Februray is Black History Month and I’m celebrating with a round up of books that I hope teach and inspire for different reasons. I have two biographies on Sun Ra, a jazz legend and Malcolm X, the great civil rights leader. I chose Lend a Hand for the inspiring poems and inclusive illustrations that urge readers to help make the world a better place. The Hula-Hooping Queen is a picture book story not of a real person but it reminds us that we need stories that denote children of color where it’s not the main plot of the story.
Black History Month, also known as African-American History Month in America, is an annual observance in the United States, Canada, and the United Kingdom for remembrance of important people and events in the history of the African diaspora. From Wikipedia
It’s also my turn for Picture Book of the Day! I chose the picture book of biography of Sun Ra in honor of Black History Month to shine light on this jazz great in the spirit of remembering important African Americans (who might not be well known).
Lend a Hand: Poems About Giving by John Frank, illustrated by London Ladd
The latest research in a Time Magazine article shows that mindfulness including 3 minutes of meditation, acts of kindness and focusing on gratitude can actually increase kids’ math and science scores.
Lend a Hand gently prompts kids to think about compassion and giving back with lovely free verse poems that are a meditation in itself to read. Illustrated with kids of all colors, I’d use this book as a bedtime story for all ages to inspire kids to do their own acts of kindness. [poetry picture book, ages 6 and up]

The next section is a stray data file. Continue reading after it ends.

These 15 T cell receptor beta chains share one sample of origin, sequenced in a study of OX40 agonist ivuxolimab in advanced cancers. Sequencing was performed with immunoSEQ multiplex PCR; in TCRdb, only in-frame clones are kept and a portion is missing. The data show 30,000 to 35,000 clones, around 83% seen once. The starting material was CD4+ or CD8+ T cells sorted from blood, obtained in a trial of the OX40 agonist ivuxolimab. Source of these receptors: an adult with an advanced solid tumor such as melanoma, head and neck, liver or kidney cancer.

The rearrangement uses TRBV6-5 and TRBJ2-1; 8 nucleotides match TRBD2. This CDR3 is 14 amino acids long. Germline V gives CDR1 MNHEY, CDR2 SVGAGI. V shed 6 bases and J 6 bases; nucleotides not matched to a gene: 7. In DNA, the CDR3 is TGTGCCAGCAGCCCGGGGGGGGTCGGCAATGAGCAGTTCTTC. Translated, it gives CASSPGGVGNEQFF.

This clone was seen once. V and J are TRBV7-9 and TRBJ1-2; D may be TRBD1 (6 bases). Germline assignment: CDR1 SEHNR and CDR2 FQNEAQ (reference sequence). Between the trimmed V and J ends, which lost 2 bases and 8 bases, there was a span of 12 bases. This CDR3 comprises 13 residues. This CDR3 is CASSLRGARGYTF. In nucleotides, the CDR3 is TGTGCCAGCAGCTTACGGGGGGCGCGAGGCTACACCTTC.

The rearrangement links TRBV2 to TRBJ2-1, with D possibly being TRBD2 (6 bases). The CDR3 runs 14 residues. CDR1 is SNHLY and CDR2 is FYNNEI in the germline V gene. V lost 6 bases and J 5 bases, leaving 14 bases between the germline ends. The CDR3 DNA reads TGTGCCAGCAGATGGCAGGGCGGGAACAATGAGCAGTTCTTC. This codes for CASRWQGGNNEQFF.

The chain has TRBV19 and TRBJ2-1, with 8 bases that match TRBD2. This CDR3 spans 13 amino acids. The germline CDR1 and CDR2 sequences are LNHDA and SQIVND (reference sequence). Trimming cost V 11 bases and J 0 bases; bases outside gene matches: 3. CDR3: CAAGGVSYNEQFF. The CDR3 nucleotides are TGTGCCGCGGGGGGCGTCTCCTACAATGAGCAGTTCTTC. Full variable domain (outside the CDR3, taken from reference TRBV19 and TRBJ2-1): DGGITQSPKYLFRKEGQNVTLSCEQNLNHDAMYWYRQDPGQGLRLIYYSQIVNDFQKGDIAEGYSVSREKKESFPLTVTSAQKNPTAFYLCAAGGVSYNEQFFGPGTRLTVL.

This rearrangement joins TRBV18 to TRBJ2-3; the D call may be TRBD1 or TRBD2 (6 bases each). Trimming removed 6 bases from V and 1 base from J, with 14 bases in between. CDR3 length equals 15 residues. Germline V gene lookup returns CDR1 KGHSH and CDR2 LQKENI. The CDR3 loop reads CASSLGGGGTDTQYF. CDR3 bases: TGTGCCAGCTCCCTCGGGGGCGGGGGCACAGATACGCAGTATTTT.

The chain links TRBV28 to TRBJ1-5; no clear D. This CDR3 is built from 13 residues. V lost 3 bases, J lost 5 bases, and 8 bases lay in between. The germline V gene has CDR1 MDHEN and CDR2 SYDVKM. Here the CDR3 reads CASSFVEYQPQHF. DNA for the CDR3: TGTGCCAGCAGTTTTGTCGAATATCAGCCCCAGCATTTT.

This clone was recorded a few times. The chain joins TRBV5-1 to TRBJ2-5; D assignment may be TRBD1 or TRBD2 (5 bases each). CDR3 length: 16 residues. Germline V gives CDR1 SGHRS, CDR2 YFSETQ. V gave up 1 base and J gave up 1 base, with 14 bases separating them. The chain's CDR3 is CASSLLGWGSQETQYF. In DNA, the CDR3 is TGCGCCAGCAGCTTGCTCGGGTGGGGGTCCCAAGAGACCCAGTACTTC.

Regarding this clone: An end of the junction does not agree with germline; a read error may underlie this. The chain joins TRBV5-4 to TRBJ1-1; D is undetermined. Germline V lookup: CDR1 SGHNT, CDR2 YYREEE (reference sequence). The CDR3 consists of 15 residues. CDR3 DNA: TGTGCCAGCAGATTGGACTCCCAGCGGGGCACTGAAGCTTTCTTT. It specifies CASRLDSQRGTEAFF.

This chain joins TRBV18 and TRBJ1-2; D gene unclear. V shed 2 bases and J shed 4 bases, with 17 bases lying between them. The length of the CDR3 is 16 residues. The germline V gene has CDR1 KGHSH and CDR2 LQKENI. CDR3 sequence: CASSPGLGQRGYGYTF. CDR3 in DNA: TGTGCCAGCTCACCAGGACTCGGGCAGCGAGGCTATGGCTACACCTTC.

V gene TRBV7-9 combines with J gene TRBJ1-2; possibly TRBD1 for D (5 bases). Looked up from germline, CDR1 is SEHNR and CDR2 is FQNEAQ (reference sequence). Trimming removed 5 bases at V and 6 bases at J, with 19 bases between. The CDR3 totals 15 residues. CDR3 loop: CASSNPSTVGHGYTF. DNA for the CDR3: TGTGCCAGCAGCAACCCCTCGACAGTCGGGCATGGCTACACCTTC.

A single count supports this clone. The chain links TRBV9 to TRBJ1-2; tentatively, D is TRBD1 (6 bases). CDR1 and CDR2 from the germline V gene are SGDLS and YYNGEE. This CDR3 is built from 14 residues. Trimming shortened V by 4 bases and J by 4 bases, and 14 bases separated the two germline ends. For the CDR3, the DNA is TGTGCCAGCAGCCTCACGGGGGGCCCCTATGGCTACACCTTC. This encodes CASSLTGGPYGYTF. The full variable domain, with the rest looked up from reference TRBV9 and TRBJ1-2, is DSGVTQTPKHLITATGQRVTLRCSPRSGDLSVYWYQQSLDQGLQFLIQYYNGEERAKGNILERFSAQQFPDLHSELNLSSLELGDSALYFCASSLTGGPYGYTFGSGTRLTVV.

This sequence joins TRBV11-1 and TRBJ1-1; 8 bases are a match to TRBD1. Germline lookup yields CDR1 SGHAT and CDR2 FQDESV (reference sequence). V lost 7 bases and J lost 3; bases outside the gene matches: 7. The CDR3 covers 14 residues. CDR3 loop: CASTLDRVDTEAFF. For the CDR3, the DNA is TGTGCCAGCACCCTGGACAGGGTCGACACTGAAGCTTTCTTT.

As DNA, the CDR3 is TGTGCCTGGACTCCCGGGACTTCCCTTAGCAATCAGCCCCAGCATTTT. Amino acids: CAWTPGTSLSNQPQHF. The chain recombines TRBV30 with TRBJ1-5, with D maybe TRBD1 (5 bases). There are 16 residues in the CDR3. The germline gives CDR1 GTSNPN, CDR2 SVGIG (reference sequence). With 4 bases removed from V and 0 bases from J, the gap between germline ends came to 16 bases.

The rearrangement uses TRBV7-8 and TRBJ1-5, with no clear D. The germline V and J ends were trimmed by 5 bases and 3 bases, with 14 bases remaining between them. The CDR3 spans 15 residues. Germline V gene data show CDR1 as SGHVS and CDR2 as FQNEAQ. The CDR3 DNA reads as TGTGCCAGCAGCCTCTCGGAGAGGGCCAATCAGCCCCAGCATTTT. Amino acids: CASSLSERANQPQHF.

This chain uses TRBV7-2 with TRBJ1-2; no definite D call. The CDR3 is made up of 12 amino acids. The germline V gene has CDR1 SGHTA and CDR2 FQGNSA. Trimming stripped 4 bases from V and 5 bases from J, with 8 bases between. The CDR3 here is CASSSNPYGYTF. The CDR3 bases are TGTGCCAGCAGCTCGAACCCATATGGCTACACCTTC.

It makes a great Valentine’s gift for a child because Valentine’s Day is also International Book Giving Day! Give to a teacher to read to the class for a gift that amplifies the giving! I’m going to do that!
The Hula-Hoopin’ Queen by Thelma Lynne Godin, illustrated by Vanessa Brantley- Newton
This is one of those picture book stories where the characters just happen to be African-American. It’s not the point of the story. The story is really about a fierce hula hooping rivalry on W. 139th Street between Kameeka and her friend (or frenemy) Jamara.
Distracted by their hula hooping dual, Kameeka forgets to get the sugar back to her mother in time to bake a cake for their neighbor, Miz Adeline, but all is well because Miz Adeline is a fierce hula hooper herself, despite her advanced age.
The illustrations and address suggest that The Hula-Hoopin’ Queen is set in the Bronx. What’s especially nice is the little details in the illustrations. Kameeka’s Brownstone apartment features her mother’s graduation picture, an African mask and African fabric throw pillow. [picture book, ages 6 and up]